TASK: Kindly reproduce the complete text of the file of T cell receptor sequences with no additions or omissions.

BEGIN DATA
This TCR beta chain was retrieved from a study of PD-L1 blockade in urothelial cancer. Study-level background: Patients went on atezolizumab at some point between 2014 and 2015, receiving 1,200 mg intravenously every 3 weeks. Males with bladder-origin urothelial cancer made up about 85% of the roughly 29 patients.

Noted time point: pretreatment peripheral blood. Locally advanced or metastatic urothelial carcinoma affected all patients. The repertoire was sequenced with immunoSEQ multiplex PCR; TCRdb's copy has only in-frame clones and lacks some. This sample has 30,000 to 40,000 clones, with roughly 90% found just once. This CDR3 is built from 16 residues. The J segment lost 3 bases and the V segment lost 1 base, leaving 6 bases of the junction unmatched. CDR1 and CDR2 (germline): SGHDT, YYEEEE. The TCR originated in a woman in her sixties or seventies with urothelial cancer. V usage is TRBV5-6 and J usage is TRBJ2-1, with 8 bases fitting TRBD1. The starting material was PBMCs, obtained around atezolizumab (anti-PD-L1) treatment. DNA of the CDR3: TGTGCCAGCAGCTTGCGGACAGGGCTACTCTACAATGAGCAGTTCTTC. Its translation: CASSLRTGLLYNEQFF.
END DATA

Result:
This TCR beta chain was retrieved from a study of PD-L1 blockade in urothelial cancer. Study-level background: Patients went on atezolizumab at some point between 2014 and 2015, receiving 1,200 mg intravenously every 3 weeks. Males with bladder-origin urothelial cancer made up about 85% of the roughly 29 patients.

Noted time point: pretreatment peripheral blood. Locally advanced or metastatic urothelial carcinoma affected all patients. The repertoire was sequenced with immunoSEQ multiplex PCR; TCRdb's copy has only in-frame clones and lacks some. This sample has 30,000 to 40,000 clones, with roughly 90% found just once. This CDR3 is built from 16 residues. The J segment lost 3 bases and the V segment lost 1 base, leaving 6 bases of the junction unmatched. CDR1 and CDR2 (germline): SGHDT, YYEEEE. The TCR originated in a woman in her sixties or seventies with urothelial cancer. V usage is TRBV5-6 and J usage is TRBJ2-1, with 8 bases fitting TRBD1. The starting material was PBMCs, obtained around atezolizumab (anti-PD-L1) treatment. DNA of the CDR3: TGTGCCAGCAGCTTGCGGACAGGGCTACTCTACAATGAGCAGTTCTTC. Its translation: CASSLRTGLLYNEQFF.